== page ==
The device according to the invention avoids the above-mentioned disadvantages. It comprises an amplification chain provided with several serially-interconnected amplification elements whose gains may be selected with different predetermined values by closing switches, and means for generating electric voltages depending on the sign of the drift or noise voltage issued from the amplification chain and for applying correction voltages. It provides advantages in that it comprises sampling-and-holding means whose inputs are permanently connected respectively to the outputs of the elements of the amplification chain, switching means for applying the samples of multiplexed signals, or the voltages memorized by the sample-and-hold means, to the amplification chain, and selection means adapted to select the convenient switching means, by mere comparison between the output voltage of the amplification chain and reference voltages, and to control said selected switching means as well as the sample-and-hold means.
According to a preferred embodiment, only two amplification elements are used whose gain may have predetermined values at most equal to 16 and nevertheless, all the gain values ranging from 1 to 164 are obtained by making use of a suitable sequence of amplifications which will be described hereinafter.
Thus, the use of a long chain of serially arranged amplification elements, or of a shorter amplification chain of high gain associated to a more complex converter, is avoided. In addition, the use of sample-and-hold means respectively connected to the output of the chain amplification elements, whose outputs may be selectively connected to the input of one of the amplification elements, makes it possible to avoid using a head sample-and-hold unit serially connected with the amplification elements.
This arrangement also permits reducing to a minimum the effect of factors due to the diaphony (cross-talk) phenomenon occurring between successive samples.
Other features and advantages will become apparent from the description of a particular non-limitative embodiment of the invention given with reference to the accompanying drawings wherein:
FIG. 1 is a schematic diagram showing the assembly of the amplification and sampling device according to the invention;
FIG. 2 shows a selection diagram of the gains assigned to the amplification elements, during each amplification sequence of an analog signal sample and;
FIG. 3 is a signal chronogram generated by the selection means during the phase of cyclic measurement of the drifts affecting the amplification chain.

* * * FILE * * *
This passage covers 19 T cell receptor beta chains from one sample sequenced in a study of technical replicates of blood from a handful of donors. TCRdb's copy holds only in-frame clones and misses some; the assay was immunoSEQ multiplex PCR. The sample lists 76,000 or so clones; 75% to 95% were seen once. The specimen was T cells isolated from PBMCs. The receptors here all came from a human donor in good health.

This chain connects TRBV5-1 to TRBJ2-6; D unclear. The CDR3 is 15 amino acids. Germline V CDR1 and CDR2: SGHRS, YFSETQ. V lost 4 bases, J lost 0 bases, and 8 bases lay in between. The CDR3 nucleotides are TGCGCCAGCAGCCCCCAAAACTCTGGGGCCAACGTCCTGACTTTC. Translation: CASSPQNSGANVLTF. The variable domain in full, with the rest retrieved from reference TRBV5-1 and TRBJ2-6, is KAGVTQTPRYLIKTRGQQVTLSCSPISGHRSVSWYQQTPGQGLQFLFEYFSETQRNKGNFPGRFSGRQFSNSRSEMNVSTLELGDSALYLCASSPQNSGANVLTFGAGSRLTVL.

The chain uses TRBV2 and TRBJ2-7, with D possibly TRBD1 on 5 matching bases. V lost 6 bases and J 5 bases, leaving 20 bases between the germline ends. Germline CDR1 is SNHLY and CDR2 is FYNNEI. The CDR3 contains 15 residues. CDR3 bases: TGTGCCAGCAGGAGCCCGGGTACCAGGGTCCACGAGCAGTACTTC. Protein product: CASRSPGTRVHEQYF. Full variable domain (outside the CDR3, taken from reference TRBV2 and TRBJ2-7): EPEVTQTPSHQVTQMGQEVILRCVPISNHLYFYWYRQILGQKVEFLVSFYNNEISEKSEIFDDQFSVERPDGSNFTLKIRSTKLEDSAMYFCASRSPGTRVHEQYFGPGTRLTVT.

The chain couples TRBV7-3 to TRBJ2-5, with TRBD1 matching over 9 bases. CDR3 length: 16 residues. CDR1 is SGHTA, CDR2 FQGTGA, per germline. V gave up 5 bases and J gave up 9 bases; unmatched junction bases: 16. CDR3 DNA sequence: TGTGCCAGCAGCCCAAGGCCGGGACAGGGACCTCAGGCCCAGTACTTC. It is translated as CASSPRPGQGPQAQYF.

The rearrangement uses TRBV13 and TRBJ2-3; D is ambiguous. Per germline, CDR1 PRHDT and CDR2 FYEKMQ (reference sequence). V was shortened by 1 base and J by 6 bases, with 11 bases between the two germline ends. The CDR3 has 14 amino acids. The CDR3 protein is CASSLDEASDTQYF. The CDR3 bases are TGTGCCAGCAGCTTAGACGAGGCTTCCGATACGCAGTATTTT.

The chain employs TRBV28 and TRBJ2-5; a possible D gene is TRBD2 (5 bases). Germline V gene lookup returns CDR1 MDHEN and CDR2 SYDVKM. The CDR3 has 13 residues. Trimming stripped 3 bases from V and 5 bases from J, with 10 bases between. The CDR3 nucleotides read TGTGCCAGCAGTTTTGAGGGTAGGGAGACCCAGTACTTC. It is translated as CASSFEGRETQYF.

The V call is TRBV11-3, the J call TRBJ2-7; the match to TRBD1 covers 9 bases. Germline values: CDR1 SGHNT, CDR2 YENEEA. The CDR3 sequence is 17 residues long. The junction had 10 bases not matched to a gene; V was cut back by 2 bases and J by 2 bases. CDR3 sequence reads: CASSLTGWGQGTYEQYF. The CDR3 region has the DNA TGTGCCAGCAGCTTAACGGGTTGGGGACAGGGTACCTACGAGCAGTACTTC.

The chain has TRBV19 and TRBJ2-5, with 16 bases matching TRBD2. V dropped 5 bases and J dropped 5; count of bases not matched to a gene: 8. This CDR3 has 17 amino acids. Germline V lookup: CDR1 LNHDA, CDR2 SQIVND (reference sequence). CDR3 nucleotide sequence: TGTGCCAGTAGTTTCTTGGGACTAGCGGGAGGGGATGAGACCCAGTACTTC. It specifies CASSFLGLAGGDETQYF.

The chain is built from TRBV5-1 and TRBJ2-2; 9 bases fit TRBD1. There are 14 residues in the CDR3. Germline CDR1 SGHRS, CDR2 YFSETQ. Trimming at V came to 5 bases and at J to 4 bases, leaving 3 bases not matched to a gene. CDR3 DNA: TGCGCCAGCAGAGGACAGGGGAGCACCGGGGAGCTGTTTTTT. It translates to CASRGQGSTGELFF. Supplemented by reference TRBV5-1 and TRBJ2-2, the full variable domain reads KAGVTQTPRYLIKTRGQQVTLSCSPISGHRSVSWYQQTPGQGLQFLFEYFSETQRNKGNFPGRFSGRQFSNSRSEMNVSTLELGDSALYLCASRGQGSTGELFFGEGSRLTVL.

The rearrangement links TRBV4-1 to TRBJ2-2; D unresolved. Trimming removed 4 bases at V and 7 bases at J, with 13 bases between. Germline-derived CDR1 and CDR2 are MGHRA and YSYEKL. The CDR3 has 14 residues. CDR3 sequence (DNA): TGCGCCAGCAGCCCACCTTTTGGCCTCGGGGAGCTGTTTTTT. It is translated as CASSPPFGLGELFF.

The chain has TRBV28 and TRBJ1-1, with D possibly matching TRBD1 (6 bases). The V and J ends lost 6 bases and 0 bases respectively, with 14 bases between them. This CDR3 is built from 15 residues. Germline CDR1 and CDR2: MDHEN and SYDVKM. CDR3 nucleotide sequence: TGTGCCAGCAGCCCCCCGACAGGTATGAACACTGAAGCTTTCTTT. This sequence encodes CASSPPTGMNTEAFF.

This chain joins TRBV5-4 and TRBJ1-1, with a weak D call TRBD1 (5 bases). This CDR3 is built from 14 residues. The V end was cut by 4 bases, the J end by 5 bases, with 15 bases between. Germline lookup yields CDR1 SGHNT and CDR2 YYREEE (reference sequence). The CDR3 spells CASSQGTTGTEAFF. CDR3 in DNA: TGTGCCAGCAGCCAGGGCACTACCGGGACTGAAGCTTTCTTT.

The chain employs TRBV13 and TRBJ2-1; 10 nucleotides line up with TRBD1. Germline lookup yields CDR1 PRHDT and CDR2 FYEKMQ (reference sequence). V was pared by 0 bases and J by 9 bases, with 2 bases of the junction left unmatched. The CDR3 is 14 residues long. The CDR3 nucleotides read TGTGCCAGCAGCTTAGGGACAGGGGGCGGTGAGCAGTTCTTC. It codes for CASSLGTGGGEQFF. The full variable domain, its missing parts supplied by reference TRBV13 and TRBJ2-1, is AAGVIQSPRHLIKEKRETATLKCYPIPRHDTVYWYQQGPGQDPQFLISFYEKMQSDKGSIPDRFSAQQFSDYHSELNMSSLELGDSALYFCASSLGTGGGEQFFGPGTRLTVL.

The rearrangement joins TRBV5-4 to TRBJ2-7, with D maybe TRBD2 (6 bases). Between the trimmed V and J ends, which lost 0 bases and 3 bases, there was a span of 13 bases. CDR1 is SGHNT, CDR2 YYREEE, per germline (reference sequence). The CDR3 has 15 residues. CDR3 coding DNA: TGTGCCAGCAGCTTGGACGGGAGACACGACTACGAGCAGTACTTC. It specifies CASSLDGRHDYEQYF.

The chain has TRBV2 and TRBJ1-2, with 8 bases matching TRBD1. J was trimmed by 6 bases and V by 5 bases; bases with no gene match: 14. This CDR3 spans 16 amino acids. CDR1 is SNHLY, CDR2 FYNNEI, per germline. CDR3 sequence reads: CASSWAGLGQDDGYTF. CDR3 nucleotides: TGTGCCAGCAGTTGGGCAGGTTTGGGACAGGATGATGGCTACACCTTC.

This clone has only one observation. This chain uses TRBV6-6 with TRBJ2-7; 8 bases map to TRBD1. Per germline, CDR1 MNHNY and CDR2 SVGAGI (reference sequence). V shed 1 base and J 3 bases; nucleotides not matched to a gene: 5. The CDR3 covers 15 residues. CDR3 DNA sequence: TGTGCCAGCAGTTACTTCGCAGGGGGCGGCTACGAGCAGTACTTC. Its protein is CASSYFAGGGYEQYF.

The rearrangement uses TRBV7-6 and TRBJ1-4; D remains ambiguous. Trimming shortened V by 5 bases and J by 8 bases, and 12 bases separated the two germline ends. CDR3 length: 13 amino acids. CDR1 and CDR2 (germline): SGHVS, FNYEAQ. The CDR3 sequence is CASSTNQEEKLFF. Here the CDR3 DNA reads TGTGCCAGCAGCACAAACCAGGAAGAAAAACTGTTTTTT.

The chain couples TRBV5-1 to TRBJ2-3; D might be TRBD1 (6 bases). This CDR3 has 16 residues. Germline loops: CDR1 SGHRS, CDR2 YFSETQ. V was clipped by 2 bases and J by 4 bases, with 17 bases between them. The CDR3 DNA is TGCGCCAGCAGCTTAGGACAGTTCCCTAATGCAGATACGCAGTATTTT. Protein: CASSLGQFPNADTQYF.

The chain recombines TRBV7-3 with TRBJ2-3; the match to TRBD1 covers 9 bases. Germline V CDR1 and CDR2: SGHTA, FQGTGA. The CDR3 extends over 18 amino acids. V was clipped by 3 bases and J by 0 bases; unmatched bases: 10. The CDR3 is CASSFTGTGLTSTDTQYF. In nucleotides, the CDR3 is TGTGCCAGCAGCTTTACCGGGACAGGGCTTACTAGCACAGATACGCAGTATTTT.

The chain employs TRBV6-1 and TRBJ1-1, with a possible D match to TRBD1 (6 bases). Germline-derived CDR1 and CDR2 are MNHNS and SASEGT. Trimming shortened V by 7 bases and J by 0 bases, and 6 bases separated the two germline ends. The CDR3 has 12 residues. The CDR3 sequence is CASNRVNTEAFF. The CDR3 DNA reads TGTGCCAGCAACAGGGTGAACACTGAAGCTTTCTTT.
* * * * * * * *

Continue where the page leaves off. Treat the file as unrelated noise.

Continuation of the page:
The signals amplifying and sampling device is connected, for example, to the output of a multiplexer 1 (FIG. 1). This device comprises an amplification chain comprising an isolating operational amplifier or buffer-amplifier A0, whose gain is substantially equal to one. Its non-inverting input is connected to the output of multiplexer 1 and its output is connected, through a switch S0, to the non-inverting input of a first amplification element comprising an operational amplifier A1. The output of amplifier A1 is grounded through three serially-connected resistors R11, R12 and R13. The inverting input of amplifier A1 is connected to the output thereof through a switch Ig11, to the junction point of resistors R11 and R12 through a switch Ig14 and to the junction point of resistors R12 and R13 through a switch Ig116. The three resistors R11, R12, R13 and the three switches Ig11, Ig14 and Ig116 form a conventional feedback network whereby the amplifier A1 may be given a gain of unity, four or sixteen. The output of amplifier A1 is connected to the non-inverting input of an operational amplifier A2, forming the second amplification element, whose output is grounded through three serially-connected resistors R21, R22, R23. The inverting input of amplifier A2 is connected to the output thereof through a switch Ig21, to the junction point of resistors R21 and R22 through a switch Ig22, and to the junction point of resistors R22 and R23 through a switch Ig216. Similarly, resistors R21, R22, R23 and switches Ig21, Ig22 and Ig216 form a feed-back network whereby the amplifier A2 may be given a gain of one, two or sixteen. The output of amplifier A2 is also the output S of the amplification chain. The outputs of amplification elements A0, A1 and A2 are respectively connected to the inputs of three sample-and-hold circuits SH1, SH2, SH3 of a known type, included, for example, in the integrated circuits manufactured by "P.M.I." under reference SMP 11 and by "National Semi Conductor" under reference LF 198. These references are of course not limitative. These sample-and-hold circuits SH1, SH2, SH3, each comprise two amplifiers a1 and a2 which are serially interconnected through a switch I, have a first terminal to which is connected a terminal of a memorizing capacitor (respectively C1, C2, C3), whose other terminal is grounded, and a second terminal supplied with a signal Se generated by a selection means, which controls the intermittent memorization in capacitors C1, C2, C3, respectively, of the output voltages of the amplification elements A0, A1, A2 at the beginning of each amplification step. The outputs of circuits SH1, SH2, SH3 are respectively connected, through resistors 14, 15, 16 of resistance R1 and through switches S.sub. 1, S2, S3, to the non-inverting input of the amplification element A1. The assembly of switches S0, S1, S2, S3 form the switching means. The use of sample-and-hold units consisting of complex circuits is very advantageous in view of the fact that: